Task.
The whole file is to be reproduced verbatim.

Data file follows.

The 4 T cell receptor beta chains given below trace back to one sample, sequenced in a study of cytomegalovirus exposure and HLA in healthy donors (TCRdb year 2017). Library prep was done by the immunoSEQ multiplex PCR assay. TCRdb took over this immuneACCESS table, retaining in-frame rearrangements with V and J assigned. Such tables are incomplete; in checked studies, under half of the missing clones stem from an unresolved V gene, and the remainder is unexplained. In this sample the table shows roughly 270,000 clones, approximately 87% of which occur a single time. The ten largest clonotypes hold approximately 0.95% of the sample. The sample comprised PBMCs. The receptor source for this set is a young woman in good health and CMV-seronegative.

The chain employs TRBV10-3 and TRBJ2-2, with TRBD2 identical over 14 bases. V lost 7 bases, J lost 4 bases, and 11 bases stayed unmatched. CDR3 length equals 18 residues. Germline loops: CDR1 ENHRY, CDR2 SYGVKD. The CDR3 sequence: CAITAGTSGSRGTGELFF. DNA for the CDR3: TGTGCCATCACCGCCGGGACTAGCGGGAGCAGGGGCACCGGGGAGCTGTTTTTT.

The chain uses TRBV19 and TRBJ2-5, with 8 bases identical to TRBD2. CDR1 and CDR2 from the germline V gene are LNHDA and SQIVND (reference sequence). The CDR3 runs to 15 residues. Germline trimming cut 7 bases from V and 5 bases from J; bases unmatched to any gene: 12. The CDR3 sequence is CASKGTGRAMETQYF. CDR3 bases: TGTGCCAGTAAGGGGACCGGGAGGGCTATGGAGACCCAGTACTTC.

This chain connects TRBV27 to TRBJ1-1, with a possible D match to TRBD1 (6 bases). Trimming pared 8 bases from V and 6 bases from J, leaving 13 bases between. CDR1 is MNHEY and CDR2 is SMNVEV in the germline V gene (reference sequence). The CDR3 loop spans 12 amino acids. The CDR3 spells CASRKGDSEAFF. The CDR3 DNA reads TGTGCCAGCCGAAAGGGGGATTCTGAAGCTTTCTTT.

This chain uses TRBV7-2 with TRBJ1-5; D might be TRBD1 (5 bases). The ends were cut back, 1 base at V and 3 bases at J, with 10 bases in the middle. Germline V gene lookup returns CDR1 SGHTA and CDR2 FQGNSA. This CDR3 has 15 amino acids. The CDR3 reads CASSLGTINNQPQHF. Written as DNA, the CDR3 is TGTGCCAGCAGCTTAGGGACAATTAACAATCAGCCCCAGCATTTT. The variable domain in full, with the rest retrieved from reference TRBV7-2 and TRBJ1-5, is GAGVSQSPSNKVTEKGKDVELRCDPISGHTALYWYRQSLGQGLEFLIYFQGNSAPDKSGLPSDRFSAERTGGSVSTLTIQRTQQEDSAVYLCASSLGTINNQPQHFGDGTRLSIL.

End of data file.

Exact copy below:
The 4 T cell receptor beta chains given below trace back to one sample, sequenced in a study of cytomegalovirus exposure and HLA in healthy donors (TCRdb year 2017). Library prep was done by the immunoSEQ multiplex PCR assay. TCRdb took over this immuneACCESS table, retaining in-frame rearrangements with V and J assigned. Such tables are incomplete; in checked studies, under half of the missing clones stem from an unresolved V gene, and the remainder is unexplained. In this sample the table shows roughly 270,000 clones, approximately 87% of which occur a single time. The ten largest clonotypes hold approximately 0.95% of the sample. The sample comprised PBMCs. The receptor source for this set is a young woman in good health and CMV-seronegative.

The chain employs TRBV10-3 and TRBJ2-2, with TRBD2 identical over 14 bases. V lost 7 bases, J lost 4 bases, and 11 bases stayed unmatched. CDR3 length equals 18 residues. Germline loops: CDR1 ENHRY, CDR2 SYGVKD. The CDR3 sequence: CAITAGTSGSRGTGELFF. DNA for the CDR3: TGTGCCATCACCGCCGGGACTAGCGGGAGCAGGGGCACCGGGGAGCTGTTTTTT.

The chain uses TRBV19 and TRBJ2-5, with 8 bases identical to TRBD2. CDR1 and CDR2 from the germline V gene are LNHDA and SQIVND (reference sequence). The CDR3 runs to 15 residues. Germline trimming cut 7 bases from V and 5 bases from J; bases unmatched to any gene: 12. The CDR3 sequence is CASKGTGRAMETQYF. CDR3 bases: TGTGCCAGTAAGGGGACCGGGAGGGCTATGGAGACCCAGTACTTC.

This chain connects TRBV27 to TRBJ1-1, with a possible D match to TRBD1 (6 bases). Trimming pared 8 bases from V and 6 bases from J, leaving 13 bases between. CDR1 is MNHEY and CDR2 is SMNVEV in the germline V gene (reference sequence). The CDR3 loop spans 12 amino acids. The CDR3 spells CASRKGDSEAFF. The CDR3 DNA reads TGTGCCAGCCGAAAGGGGGATTCTGAAGCTTTCTTT.

This chain uses TRBV7-2 with TRBJ1-5; D might be TRBD1 (5 bases). The ends were cut back, 1 base at V and 3 bases at J, with 10 bases in the middle. Germline V gene lookup returns CDR1 SGHTA and CDR2 FQGNSA. This CDR3 has 15 amino acids. The CDR3 reads CASSLGTINNQPQHF. Written as DNA, the CDR3 is TGTGCCAGCAGCTTAGGGACAATTAACAATCAGCCCCAGCATTTT. The variable domain in full, with the rest retrieved from reference TRBV7-2 and TRBJ1-5, is GAGVSQSPSNKVTEKGKDVELRCDPISGHTALYWYRQSLGQGLEFLIYFQGNSAPDKSGLPSDRFSAERTGGSVSTLTIQRTQQEDSAVYLCASSLGTINNQPQHFGDGTRLSIL.